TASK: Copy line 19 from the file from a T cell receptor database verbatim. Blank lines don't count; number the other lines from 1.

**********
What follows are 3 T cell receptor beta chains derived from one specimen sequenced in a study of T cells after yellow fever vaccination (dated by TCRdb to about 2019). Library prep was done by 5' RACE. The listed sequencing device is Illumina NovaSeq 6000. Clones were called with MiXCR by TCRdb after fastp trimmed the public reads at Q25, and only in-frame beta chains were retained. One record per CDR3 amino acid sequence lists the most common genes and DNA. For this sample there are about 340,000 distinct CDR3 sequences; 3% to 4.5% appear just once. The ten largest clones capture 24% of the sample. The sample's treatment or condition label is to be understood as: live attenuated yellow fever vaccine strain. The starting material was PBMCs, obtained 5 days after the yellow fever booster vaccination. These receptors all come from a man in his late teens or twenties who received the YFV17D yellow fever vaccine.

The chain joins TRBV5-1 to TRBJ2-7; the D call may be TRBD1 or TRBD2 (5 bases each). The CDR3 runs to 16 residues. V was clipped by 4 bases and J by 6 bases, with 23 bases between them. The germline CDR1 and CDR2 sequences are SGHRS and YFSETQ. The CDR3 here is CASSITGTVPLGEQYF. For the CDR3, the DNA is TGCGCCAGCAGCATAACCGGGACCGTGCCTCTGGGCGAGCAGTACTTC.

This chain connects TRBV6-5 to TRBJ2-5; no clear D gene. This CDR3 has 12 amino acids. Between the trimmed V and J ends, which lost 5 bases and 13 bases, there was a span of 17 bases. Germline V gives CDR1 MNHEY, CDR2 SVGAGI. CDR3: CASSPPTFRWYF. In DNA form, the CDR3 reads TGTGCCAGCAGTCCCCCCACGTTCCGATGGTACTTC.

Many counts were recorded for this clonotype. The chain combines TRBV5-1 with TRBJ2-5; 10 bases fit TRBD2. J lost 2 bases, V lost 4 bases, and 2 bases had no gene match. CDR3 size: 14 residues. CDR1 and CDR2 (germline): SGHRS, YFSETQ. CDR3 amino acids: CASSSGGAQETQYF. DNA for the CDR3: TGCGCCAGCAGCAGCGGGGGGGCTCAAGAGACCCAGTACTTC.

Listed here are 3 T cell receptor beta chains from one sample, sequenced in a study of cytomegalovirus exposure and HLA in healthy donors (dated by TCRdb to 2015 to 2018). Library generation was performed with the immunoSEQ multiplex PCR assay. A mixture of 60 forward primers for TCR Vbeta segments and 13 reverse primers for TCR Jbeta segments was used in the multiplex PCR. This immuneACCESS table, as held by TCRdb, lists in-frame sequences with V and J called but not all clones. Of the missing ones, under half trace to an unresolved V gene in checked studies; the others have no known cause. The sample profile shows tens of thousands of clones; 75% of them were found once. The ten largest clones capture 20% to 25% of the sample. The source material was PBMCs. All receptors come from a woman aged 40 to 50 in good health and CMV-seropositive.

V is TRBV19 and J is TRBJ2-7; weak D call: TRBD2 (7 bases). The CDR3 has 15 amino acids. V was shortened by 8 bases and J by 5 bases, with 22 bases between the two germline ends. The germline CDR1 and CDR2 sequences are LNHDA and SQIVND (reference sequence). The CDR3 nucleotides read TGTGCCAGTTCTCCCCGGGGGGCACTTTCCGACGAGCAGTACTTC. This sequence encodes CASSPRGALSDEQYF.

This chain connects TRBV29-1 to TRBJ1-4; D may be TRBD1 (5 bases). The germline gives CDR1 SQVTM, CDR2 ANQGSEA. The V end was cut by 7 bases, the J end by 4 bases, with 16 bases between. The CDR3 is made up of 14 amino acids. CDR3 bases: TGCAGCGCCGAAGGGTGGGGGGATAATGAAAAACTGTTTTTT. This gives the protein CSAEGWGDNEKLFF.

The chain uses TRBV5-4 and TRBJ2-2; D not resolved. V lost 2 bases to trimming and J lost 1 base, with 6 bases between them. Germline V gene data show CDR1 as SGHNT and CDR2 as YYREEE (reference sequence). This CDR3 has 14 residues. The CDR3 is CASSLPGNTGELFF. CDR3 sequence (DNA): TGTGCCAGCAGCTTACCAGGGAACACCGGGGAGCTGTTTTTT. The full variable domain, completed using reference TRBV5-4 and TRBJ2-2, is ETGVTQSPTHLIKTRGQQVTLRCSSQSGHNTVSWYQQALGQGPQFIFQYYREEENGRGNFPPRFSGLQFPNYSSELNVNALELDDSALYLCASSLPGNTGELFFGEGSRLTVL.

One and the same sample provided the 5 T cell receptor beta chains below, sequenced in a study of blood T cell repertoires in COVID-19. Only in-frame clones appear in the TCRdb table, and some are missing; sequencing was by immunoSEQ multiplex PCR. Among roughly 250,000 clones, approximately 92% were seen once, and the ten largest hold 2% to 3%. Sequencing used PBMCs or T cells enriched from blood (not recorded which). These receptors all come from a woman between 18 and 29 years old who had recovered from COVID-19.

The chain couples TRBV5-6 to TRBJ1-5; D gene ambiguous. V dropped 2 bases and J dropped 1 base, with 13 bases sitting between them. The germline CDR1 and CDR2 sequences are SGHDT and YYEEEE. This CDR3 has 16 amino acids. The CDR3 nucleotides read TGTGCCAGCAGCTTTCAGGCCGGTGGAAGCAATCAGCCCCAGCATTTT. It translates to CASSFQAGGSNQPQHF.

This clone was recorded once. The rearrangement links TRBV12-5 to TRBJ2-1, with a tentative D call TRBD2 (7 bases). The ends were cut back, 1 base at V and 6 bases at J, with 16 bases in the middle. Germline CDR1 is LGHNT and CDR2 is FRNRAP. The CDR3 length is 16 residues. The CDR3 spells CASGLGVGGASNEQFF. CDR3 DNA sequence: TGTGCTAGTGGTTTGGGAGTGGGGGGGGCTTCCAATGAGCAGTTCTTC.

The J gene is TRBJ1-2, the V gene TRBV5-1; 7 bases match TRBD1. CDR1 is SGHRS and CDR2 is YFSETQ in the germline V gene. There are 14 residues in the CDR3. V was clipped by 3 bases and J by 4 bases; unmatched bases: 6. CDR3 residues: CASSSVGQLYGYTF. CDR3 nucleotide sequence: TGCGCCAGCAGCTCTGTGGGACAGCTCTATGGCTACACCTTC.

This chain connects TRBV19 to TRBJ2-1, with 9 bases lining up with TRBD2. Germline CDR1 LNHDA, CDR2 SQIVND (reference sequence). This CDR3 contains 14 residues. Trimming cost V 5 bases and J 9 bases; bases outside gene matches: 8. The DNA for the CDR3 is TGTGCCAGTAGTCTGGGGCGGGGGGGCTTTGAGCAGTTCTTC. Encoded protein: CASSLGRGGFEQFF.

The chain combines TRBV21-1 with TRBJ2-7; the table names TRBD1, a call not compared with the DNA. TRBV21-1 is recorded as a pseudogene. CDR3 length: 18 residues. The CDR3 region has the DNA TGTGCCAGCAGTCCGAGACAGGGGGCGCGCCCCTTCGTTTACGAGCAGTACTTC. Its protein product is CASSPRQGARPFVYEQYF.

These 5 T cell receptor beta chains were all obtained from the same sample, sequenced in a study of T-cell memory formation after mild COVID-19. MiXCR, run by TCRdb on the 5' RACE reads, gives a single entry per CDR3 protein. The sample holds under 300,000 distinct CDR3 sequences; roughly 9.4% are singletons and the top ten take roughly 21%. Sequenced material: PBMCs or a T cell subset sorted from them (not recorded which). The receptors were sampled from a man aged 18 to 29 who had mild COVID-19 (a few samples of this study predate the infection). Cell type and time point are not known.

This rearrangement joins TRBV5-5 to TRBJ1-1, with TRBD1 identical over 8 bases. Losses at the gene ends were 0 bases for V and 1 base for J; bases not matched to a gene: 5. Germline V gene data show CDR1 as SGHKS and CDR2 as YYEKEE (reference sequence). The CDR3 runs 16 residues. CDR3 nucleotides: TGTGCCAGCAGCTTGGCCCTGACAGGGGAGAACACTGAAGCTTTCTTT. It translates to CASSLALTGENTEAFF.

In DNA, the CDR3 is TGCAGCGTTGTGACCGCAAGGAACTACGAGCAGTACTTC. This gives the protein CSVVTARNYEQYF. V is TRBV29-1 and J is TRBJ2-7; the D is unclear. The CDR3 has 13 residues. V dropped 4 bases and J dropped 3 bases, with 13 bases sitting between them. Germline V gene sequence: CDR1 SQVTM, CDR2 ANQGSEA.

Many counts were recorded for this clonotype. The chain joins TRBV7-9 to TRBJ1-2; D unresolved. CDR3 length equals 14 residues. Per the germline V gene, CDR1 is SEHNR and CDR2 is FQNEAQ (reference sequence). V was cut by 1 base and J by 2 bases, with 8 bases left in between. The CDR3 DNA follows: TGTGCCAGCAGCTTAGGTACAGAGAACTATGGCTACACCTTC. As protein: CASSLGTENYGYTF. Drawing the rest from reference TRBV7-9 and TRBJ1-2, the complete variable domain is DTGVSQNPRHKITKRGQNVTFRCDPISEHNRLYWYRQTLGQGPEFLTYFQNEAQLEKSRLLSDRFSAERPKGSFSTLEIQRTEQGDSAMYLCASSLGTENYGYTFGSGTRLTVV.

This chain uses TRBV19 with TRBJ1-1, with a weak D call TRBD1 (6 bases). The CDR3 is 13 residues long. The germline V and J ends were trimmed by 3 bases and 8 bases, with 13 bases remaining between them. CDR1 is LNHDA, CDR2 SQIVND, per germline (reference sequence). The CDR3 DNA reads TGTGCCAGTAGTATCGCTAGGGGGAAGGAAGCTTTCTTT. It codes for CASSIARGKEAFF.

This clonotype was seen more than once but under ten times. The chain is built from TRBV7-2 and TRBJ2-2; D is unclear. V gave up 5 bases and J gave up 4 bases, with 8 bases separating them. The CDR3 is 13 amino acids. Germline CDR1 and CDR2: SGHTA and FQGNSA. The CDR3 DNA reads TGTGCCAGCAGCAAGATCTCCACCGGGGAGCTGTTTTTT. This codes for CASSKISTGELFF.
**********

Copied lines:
This chain uses TRBV19 with TRBJ1-1, with a weak D call TRBD1 (6 bases). The CDR3 is 13 residues long. The germline V and J ends were trimmed by 3 bases and 8 bases, with 13 bases remaining between them. CDR1 is LNHDA, CDR2 SQIVND, per germline (reference sequence). The CDR3 DNA reads TGTGCCAGTAGTATCGCTAGGGGGAAGGAAGCTTTCTTT. It codes for CASSIARGKEAFF.